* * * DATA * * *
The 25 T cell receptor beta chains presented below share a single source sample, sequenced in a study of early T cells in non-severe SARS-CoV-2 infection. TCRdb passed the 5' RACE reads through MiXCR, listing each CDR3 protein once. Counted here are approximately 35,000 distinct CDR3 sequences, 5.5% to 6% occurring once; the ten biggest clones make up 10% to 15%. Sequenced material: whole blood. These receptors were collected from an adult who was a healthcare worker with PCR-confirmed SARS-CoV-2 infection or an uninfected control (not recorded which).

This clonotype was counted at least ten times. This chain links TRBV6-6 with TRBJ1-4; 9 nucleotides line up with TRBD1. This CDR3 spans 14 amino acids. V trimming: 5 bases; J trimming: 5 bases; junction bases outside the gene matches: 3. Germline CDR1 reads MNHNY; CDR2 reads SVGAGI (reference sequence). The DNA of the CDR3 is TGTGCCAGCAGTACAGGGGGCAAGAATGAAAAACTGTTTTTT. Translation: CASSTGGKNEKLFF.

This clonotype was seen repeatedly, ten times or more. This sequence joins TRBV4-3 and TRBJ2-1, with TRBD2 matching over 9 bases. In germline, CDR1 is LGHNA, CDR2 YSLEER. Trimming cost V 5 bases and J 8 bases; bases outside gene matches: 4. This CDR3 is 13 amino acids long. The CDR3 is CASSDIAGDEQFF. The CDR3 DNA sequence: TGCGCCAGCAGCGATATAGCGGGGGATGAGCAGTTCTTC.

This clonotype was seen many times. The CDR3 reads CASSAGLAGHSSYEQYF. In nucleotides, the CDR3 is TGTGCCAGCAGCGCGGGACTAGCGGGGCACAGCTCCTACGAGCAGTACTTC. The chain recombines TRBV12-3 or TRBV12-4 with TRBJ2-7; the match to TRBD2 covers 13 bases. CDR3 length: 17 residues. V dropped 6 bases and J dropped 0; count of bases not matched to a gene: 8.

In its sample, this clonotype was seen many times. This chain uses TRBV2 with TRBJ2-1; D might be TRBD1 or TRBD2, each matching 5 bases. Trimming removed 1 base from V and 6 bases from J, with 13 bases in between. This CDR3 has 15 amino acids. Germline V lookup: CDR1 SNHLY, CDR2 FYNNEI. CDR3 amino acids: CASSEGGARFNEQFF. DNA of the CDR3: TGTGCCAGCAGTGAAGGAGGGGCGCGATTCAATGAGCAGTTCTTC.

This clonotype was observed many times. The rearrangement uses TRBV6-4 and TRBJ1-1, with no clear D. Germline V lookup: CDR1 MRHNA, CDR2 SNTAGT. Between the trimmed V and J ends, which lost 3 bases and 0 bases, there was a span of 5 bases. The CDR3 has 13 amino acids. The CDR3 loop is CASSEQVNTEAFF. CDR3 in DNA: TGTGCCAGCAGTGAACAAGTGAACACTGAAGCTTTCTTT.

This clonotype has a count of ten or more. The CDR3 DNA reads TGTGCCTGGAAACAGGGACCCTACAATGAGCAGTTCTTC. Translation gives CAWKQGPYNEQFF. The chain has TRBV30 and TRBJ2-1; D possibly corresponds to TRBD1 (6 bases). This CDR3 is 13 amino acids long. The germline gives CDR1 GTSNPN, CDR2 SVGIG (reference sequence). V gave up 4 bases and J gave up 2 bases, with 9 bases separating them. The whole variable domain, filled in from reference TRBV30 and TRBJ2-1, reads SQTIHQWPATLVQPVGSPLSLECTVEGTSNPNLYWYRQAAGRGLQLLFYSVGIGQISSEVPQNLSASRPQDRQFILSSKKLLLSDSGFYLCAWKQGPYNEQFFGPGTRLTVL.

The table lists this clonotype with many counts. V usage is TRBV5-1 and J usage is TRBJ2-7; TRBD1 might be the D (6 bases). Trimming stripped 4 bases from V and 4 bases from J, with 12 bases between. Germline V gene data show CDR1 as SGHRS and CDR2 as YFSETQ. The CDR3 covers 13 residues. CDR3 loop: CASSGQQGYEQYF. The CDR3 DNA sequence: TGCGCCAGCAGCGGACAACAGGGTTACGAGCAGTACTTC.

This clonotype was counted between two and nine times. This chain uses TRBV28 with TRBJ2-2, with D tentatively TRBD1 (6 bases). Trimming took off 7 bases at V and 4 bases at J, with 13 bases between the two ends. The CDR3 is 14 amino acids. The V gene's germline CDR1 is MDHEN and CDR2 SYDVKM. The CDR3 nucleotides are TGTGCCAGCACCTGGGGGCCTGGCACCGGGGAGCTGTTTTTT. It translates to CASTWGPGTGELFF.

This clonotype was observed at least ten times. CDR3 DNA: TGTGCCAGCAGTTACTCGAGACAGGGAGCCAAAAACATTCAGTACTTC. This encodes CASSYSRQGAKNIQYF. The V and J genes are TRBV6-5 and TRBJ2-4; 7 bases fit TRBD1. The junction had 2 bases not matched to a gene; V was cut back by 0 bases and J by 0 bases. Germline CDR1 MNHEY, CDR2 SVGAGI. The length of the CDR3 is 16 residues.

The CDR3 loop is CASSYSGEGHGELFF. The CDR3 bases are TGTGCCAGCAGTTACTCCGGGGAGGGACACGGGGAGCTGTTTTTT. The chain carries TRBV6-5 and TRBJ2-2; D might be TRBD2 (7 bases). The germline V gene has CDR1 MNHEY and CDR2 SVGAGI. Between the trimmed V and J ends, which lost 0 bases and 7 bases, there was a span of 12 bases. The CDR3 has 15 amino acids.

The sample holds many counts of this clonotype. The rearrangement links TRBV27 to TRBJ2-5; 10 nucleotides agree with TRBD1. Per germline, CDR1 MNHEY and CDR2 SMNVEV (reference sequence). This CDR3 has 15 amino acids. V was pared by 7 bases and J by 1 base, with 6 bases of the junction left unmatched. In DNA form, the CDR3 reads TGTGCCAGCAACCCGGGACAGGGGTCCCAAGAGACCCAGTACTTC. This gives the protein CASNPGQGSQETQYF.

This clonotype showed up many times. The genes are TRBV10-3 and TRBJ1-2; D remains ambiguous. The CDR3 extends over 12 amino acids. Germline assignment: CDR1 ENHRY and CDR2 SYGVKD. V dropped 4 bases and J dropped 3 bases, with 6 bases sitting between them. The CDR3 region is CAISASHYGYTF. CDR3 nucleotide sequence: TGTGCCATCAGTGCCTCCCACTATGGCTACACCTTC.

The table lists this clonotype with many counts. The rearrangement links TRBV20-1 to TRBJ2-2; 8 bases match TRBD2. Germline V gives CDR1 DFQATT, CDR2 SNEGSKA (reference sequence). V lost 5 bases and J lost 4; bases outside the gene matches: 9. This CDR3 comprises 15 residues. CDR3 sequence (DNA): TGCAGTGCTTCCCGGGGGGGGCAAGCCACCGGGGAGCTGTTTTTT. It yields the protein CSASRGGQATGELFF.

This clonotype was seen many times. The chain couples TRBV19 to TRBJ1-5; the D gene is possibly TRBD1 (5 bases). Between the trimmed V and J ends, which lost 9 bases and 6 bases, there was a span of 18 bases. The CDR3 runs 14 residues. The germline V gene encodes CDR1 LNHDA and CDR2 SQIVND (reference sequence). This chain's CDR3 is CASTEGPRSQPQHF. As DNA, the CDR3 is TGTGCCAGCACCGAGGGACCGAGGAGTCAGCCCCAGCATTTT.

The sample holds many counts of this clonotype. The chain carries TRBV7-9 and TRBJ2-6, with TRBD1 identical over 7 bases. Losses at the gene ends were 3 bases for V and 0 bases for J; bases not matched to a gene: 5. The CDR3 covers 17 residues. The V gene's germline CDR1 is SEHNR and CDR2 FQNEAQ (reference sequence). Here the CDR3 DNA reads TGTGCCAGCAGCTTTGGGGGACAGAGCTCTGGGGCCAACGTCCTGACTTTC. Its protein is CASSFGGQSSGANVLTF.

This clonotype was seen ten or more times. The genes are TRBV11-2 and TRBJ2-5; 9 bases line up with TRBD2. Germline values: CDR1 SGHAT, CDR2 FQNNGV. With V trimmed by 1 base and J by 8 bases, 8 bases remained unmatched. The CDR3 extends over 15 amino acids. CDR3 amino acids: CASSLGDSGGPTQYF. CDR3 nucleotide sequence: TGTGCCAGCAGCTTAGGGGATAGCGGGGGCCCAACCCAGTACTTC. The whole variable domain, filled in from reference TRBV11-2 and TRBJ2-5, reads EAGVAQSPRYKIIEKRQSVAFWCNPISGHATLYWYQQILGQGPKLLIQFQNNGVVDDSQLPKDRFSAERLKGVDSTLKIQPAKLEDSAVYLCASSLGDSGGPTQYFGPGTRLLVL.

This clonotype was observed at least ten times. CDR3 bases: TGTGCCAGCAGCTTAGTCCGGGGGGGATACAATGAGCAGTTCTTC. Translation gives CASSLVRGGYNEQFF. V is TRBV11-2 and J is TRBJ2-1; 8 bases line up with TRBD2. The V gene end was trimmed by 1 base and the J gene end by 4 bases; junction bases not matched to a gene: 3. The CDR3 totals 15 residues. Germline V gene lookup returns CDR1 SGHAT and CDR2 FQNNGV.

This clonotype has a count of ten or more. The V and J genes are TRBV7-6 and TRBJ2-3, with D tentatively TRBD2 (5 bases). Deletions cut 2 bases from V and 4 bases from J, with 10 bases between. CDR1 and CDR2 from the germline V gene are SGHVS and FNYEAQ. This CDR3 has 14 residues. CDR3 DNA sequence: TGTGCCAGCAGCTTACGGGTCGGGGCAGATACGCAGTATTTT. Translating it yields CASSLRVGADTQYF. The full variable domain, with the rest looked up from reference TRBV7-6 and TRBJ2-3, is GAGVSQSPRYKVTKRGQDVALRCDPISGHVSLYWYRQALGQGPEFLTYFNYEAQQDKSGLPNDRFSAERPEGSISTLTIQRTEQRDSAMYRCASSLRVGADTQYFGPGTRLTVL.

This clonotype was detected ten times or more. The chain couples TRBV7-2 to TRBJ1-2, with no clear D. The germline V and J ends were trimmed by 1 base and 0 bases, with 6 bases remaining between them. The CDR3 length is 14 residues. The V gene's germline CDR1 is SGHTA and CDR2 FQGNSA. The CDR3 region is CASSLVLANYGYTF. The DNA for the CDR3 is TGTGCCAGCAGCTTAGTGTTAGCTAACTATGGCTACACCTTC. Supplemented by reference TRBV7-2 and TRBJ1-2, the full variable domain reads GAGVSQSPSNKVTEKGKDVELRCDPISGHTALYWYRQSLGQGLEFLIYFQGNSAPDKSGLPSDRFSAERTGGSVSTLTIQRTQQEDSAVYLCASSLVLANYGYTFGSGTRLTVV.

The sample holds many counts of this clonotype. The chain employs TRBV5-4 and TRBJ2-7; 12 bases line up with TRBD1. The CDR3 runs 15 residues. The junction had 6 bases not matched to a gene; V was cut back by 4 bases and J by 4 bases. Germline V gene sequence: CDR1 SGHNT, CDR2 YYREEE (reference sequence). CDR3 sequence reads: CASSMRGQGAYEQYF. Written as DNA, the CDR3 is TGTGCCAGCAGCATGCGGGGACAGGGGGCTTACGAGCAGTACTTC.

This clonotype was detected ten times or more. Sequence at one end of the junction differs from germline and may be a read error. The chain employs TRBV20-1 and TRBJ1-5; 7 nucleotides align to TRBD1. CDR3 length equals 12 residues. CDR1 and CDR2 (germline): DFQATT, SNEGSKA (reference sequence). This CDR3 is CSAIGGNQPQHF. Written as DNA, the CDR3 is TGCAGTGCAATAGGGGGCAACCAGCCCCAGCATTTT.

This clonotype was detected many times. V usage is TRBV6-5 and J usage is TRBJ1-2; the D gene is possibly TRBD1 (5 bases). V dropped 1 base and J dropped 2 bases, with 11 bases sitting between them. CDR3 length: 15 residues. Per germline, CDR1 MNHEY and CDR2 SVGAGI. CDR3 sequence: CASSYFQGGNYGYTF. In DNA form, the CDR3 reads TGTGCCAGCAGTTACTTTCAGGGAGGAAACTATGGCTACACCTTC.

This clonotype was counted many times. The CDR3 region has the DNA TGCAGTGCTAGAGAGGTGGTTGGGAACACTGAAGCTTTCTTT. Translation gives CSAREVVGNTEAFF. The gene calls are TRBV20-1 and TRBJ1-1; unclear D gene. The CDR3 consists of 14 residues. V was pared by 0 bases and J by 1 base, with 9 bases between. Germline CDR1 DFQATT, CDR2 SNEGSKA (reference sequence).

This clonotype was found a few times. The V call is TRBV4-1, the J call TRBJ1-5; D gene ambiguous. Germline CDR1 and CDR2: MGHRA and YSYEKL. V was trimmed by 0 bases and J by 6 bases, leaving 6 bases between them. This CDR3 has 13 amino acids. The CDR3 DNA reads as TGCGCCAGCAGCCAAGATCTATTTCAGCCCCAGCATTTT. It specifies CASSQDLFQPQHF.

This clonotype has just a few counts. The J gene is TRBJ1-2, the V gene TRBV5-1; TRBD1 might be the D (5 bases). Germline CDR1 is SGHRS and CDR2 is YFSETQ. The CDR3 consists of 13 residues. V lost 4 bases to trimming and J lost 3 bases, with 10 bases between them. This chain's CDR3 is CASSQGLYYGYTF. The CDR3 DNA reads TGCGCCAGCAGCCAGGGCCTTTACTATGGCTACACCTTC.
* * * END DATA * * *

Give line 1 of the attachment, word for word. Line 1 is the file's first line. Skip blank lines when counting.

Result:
The 25 T cell receptor beta chains presented below share a single source sample, sequenced in a study of early T cells in non-severe SARS-CoV-2 infection. TCRdb passed the 5' RACE reads through MiXCR, listing each CDR3 protein once. Counted here are approximately 35,000 distinct CDR3 sequences, 5.5% to 6% occurring once; the ten biggest clones make up 10% to 15%. Sequenced material: whole blood. These receptors were collected from an adult who was a healthcare worker with PCR-confirmed SARS-CoV-2 infection or an uninfected control (not recorded which).